> > # 1) OLD Option with Sed :
    > > # cat ${FILE} | cut -f1-32 | sed "s/$/ ${FILE}/g" >> file.dat
    > > # 2) NEW Option with Perl :
    > > cat ${FILE} | cut -f1-32 | perl -ple "s/$/\t${FILE}/g" >>
    > > file.dat

    >
    > You don't need the /g option because /$/ only occurs once in every line.
    >
    > Or you could do that like:
    >
    > perl -F'\t' -lane'splice @F, 32; print join "\t", @F, $ARGV' ${FILE}
    > >> file.dat

    >
    >
    > > fi
    > > bzip2 ${FILE}
    > > mv ${FILE}.bz2 ${LATEST_ARCHIVE}/IGCPDATA/
    > > done
    > >
    > > I was having problems with using sed, so changed to option 2) using
    > > perl which then gave a really weird error. It does what it's supposed
    > > to but when it gets to the bzip / move section, it gives an error as
    > > though it's still busy with ${FILE} ?? - being driving me MAD ! Almost
    > > as though Perl is has said it's finished but is not ?
    > >
    > > The error is this :
    > >
    > > bzip2: I/O or other error, bailing out. Possible reason follows.
    > > bzip2: No such file or directory
    > > Input file = ABS_MTM_By_Trade, output file =
    > > ABS_MTM_By_Trade.bz2
    > > bzip2: Deleting output file ABS_MTM_By_Trade.bz2, if it exists.
    > > bzip2: WARNING: deletion of output file (apparently) failed.

    >
    > I don't know enough about bzip to be able to diagnose its errors.
    >
    >
    >
    > John
    > --
    > use Perl;
    > program
    > fulfillment
    Simon O, Jun 15, 2006
    #3
  4. Simon O

    Dr.Ruud Guest

    Simon O schreef:


    > for FILE in *
    > do
    > cat ${FILE} | cut -f1-32 | perl -ple "s/$/\t${FILE}/g"
    > >> file.dat

    > done


    Probably unrelated to your problem, but the /g modifier is not right.
    Same with the sed command. In both cases, the substitution is done per
    line.

    You don't need cut:

    for FILE in *
    do
    perl -ple "s/^([^\t]*(?:\t[^\t]*){0,31}).*$/\$1\t$FILE/" \
    "$FILE" >> file.dat
    done

    You can of course also do that shell-for-loop in Perl (the language).
    You can even get rid of the shell-script and do it all with perl (the
    implementation), which would give you better control over what goes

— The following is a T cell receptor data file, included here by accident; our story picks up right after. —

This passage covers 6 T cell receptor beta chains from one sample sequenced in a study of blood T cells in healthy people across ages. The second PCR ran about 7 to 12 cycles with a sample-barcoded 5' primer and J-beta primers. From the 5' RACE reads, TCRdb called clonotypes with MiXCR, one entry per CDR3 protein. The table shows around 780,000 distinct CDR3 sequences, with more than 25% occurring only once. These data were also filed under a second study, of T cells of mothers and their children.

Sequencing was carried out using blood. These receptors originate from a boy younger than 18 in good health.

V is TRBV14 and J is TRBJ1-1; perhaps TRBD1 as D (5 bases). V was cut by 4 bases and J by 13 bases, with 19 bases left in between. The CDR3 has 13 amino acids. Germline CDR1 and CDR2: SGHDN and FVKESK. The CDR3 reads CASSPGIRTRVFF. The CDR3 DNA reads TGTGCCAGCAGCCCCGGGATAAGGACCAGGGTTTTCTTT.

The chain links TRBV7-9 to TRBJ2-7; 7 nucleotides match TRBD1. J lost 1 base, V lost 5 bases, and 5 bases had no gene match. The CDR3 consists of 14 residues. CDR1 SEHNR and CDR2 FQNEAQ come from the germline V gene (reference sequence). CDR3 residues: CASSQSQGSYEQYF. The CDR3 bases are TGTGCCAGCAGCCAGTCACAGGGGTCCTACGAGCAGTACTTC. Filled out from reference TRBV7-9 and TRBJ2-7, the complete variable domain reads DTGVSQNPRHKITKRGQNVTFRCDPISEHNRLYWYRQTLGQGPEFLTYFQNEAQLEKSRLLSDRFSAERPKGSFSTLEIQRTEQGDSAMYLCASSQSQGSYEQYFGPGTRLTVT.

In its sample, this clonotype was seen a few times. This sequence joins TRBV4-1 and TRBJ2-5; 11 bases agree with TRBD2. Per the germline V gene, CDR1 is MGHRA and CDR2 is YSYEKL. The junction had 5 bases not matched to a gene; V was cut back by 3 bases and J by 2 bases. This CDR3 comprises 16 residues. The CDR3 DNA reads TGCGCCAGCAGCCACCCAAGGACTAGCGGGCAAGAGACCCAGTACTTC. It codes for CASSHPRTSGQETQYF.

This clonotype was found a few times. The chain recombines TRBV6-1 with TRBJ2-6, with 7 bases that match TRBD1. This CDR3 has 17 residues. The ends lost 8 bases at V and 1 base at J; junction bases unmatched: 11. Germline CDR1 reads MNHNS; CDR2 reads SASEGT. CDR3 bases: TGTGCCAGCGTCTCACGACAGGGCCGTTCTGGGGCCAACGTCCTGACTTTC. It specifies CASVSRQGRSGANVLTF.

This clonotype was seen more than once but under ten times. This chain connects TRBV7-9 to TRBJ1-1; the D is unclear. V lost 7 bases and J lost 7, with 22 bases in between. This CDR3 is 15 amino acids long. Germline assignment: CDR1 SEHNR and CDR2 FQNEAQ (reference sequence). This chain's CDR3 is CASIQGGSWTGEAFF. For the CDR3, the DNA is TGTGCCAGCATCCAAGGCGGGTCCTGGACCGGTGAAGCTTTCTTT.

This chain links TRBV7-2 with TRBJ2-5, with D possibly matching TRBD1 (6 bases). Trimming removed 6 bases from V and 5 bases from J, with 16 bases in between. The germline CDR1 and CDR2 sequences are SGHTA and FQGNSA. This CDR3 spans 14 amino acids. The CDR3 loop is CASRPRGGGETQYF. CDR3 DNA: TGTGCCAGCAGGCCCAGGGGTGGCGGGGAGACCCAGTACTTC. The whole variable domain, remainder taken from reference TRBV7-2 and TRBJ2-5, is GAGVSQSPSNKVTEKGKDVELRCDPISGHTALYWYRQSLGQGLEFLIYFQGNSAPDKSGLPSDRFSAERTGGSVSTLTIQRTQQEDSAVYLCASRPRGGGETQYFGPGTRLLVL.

wrong. :)

    --
    Affijn, Ruud

    "Gewoon is een tijger."
    Dr.Ruud, Jun 15, 2006
    #4
  5. Simon O

    Mumia W. Guest

    Simon O wrote:
    > Hi there
    >
    > I have this Unix Borne shell script that does something like this in a
    > loop :
    >
    > for FILE in *
    > do
    > ROW_COUNT_HEADER=`...`
    > if [ ${ROW_COUNT_HEADER} -ne 0 ]
    > then
    > ...
    > # 1) OLD Option with Sed :
    > # cat ${FILE} | cut -f1-32 | sed "s/$/ ${FILE}/g" >> file.dat
    > # 2) NEW Option with Perl :
    > cat ${FILE} | cut -f1-32 | perl -ple "s/$/\t${FILE}/g" >>
    > file.dat


    Perhaps you need to backslash escape that first '$':
    s/\$/\t${FILE}/g

    Or you could just print:
    perl -nle "print; print q[ ${FILE}]"


    > [...]
    Mumia W., Jun 15, 2006
    #5
  6. Simon O wrote:
    > Thanks John for the alternatives.
    >
    > Not sure that would solve the problem as the error seems to be in the
    > way the shell passes data to Perl and get's it back.
    >
    > Bzip - could be any other command - gzip or mv, for that matter - seems
    > as though the file is locked by Perl ?


    No, Perl does not lock the file, and even if you had explicitly flock()ed the
    file, locking files in Unix is only advisory. Besides which, in your example,
    there is no physical file to lock because the data is being piped to perl from
    another program.


    > I thought that because it's unix | perl | unix I thought the file
    > handling would all be done by Unix ?


    Each process in the pipe, be it cut or sed or awk or tr or perl, etc., treats
    the data the same way.


    John
    --
    use Perl;
    program
    fulfillment
    John W. Krahn, Jun 15, 2006
    #6
  7. Simon O wrote:
    > Hi there
    >
    > I have this Unix Borne shell script that does something like this in a